SEARCHING THE BIBLE FOR WISDOM

The garden of Eden with the fall of man
(from here)

What Got This Post Started?

Your Biblical Belief is 42 years old … by Jamie Carter illustrates why I consider debating the Bible worthwhile. This is actually a form of Christian fellowship. The subject is God, and we share our understanding of Him.

In her post, comments on Susan Foh‘s 1975 article, WHAT IS THE WOMAN’S DESIRE? What is that about? Well, consider how  ends her (guessing since I am not certain of ‘s gender) post.

Before Foh pioneered this meaning for the word desire in 1975; the main school of thought was that ‘desire’ referred to a woman’s sexual desire for her husband; though Calvin thought that it meant that a woman will desire what her husband desires and will have no desires for herself. Some thought that women will be plagued with desire itself bordering on a disease. What wasn’t up for debate was that whatever it meant, men had to rule over women as a result of desire.

So if you believe that a man is the head of his family, that the curse on women was to be in rebellion against her husband’s headship because her desire was to be contrary to his headship and the man would rule over his wife, your Biblical belief is somewhat older than I am. Ain’t that something? (from here)

Apparently, thinks that what complementarians believe about the Biblical basis for the relationship between men and women is of relatively recent origin, and that the recent origin Biblical basis for Complementarianism undermines the argument.

What is Complementarianism? It is the counterpart to Egalitarianism.

Summarized by “The Council on Biblical Manhood and Womanhood,” complementarianism is the viewpoint that God restricts women from serving in church leadership roles and instead calls women to serve in equally important, but complementary roles. Summarized by “Christians for Biblical Equality,” egalitarianism is the viewpoint that there are no biblical gender-based restrictions on ministry in the church. With both positions claiming to be biblically based, it is crucially important to fully examine what exactly the Bible does say on the issue of complementarianism vs. egalitarianism. (continued here)

What Is This Post About?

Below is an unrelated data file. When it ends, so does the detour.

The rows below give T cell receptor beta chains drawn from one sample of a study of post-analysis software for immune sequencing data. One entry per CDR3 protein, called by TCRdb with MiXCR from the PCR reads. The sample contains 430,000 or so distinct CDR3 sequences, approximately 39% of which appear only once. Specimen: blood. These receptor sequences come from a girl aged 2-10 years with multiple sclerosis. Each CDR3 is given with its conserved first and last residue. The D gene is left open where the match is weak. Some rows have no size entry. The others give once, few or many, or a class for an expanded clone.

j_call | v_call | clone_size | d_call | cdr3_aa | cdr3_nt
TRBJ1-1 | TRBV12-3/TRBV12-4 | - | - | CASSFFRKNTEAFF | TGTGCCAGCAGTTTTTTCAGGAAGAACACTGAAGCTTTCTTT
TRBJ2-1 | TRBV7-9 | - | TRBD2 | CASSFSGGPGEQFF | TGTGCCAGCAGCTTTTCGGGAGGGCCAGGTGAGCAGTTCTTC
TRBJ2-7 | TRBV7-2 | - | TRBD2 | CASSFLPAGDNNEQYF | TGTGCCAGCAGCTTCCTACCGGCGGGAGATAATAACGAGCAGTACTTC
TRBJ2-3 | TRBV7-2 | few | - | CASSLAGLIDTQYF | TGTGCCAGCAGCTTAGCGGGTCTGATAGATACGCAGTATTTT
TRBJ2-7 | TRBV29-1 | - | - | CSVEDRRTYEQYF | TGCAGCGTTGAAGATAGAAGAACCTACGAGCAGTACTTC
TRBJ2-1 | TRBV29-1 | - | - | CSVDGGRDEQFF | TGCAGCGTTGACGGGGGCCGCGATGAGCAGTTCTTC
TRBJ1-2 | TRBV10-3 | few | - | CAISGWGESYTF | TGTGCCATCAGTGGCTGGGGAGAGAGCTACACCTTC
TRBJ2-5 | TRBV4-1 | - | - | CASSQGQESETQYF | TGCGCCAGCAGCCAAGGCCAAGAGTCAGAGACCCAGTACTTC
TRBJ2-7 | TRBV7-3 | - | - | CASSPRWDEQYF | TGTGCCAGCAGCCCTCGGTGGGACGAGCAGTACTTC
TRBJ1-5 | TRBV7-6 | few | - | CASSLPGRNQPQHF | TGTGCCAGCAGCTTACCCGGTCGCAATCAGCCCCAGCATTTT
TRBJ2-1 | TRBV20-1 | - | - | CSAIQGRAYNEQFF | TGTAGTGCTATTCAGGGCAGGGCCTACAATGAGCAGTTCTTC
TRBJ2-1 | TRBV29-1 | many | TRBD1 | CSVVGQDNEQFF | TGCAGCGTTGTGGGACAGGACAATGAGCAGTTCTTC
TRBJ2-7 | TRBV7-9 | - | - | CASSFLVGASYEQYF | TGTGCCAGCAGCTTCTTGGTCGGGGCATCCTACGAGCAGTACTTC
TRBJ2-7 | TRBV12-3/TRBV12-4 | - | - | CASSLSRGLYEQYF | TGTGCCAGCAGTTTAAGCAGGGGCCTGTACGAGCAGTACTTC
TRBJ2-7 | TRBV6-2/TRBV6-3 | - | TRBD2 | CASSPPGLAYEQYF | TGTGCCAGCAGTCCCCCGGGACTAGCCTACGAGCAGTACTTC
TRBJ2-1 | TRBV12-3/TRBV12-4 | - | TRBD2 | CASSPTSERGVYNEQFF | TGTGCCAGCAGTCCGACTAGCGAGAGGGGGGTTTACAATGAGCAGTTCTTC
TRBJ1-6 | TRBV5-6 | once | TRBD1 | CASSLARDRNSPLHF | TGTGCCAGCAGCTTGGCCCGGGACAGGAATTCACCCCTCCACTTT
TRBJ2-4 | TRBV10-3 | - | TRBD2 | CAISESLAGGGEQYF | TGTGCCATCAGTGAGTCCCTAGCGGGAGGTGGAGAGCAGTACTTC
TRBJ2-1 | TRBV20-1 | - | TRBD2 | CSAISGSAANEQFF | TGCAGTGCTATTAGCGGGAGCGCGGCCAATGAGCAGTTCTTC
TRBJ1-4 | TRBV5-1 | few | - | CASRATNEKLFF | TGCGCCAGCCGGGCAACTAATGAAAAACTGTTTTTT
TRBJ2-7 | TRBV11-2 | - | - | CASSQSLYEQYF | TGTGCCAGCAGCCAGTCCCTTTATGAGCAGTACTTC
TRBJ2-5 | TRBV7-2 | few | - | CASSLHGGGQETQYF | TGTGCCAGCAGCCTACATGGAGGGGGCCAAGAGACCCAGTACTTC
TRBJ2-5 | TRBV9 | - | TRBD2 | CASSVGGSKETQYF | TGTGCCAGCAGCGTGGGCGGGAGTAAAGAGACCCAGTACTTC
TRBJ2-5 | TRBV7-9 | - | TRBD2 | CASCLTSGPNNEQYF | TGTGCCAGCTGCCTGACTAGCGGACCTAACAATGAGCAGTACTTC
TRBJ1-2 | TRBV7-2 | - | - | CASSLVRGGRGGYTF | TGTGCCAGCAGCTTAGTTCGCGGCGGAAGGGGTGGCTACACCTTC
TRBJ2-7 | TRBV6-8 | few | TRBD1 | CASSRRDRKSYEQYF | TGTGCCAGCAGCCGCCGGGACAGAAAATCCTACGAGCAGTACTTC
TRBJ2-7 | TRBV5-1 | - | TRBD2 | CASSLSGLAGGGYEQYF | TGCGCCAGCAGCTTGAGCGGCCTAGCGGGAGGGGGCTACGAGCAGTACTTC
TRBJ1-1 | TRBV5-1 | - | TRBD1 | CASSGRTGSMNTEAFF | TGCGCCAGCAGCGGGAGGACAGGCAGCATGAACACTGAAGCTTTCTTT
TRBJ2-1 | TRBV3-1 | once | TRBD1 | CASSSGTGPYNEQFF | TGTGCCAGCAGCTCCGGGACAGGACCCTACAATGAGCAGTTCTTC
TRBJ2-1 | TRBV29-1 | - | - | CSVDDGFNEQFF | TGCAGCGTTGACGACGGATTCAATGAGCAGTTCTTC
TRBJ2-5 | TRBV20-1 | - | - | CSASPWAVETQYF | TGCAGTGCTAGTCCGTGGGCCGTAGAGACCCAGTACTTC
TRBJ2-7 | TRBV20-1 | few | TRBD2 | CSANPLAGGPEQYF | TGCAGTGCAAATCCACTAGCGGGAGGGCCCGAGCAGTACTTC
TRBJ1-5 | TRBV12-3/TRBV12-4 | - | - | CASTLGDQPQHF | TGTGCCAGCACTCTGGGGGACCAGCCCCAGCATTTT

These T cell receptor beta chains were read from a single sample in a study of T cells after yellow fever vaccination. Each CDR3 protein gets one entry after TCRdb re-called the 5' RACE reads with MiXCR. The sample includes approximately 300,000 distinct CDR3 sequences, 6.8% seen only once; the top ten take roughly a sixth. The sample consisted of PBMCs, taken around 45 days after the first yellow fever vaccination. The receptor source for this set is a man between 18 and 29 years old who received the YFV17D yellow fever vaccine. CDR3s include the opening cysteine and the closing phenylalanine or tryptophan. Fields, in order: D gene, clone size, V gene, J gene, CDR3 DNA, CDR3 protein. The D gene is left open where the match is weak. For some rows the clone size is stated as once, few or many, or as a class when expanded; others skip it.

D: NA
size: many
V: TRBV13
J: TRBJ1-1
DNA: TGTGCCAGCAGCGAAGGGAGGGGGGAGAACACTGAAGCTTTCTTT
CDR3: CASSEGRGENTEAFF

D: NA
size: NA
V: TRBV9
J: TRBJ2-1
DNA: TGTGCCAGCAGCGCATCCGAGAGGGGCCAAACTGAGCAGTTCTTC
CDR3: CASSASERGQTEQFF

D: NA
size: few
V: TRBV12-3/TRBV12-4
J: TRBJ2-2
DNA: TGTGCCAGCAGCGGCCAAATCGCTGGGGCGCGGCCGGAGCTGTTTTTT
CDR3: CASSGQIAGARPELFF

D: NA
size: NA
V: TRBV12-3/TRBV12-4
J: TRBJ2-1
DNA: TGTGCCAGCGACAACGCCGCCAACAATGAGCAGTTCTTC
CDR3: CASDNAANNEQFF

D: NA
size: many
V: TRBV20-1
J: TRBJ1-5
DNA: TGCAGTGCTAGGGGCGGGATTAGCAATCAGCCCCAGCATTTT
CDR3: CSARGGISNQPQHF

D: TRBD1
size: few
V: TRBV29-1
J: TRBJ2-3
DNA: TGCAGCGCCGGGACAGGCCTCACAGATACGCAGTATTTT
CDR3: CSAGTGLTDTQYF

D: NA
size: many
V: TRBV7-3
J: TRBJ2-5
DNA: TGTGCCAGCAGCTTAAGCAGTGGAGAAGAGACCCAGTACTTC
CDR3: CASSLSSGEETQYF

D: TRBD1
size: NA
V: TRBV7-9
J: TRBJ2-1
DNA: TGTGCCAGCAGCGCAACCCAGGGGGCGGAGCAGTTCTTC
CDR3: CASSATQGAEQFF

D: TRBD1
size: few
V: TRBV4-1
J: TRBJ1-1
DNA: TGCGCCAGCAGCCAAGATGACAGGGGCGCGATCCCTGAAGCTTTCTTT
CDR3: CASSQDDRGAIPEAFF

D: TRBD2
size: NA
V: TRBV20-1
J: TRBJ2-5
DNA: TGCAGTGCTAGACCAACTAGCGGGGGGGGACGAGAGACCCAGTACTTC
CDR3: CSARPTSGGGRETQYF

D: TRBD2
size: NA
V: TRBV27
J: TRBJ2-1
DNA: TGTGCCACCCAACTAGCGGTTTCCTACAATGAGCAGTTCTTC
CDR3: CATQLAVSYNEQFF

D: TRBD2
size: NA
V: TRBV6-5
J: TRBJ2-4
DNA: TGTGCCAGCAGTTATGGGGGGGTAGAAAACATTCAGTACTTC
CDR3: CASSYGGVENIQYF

After I first read ‘s post, I found myself digging into what Susan Foh had written and the debates she had engendered, but the more I thought about it the more I realized that while gender issues are quite important to  they were not the subject of her post.  Her issue is how complementarians arrived at their version of Biblical truth. Hence, I am not going to try to resolve the debate between complementarians and egalitarians. The subject here is how we search for Biblical wisdom.

Consider something Isaac Newton said.

If I have seen farther than others, it is because I was standing on the shoulders of giants. — Isaac Newton (from here)

We build understanding by building upon the wisdom of the people who went before us. That is, what we know depends upon what the generations before us taught us, especially our parents and grandparents. That includes our understanding of the Bible.

People have studied and debated (sometimes quite unpleasantly) the meaning of the Bible since God started inspiring men to write it. If we look up the history of universities, we soon find that medieval monks started them in Christian cathedrals. Of course, theology was the big focus. In fact, if we go back further and look up the Church Fathers, most of what they did was study, debate, and preach scripture.

Most of us think for ourselves. Even when we are trying to obey God, most of us think for ourselves. That independent spirit both causes problems and helps us in seeking God.  When Eve bit into the apple and Adam followed her example (Genesis 3), instead of obeying God, both sought to be like God. That did not please God. When we study the Bible diligently and try to understand it so we can understand, love, obey, and seek God; we please Him.

What Is The Debate Over Genesis 3:16 About?

So what about the difficulty of interpreting Genesis 3:16? Consider some different translations.

Here the word “desire” is used. That is more common.

Genesis 3:16 New King James Version (NKJV)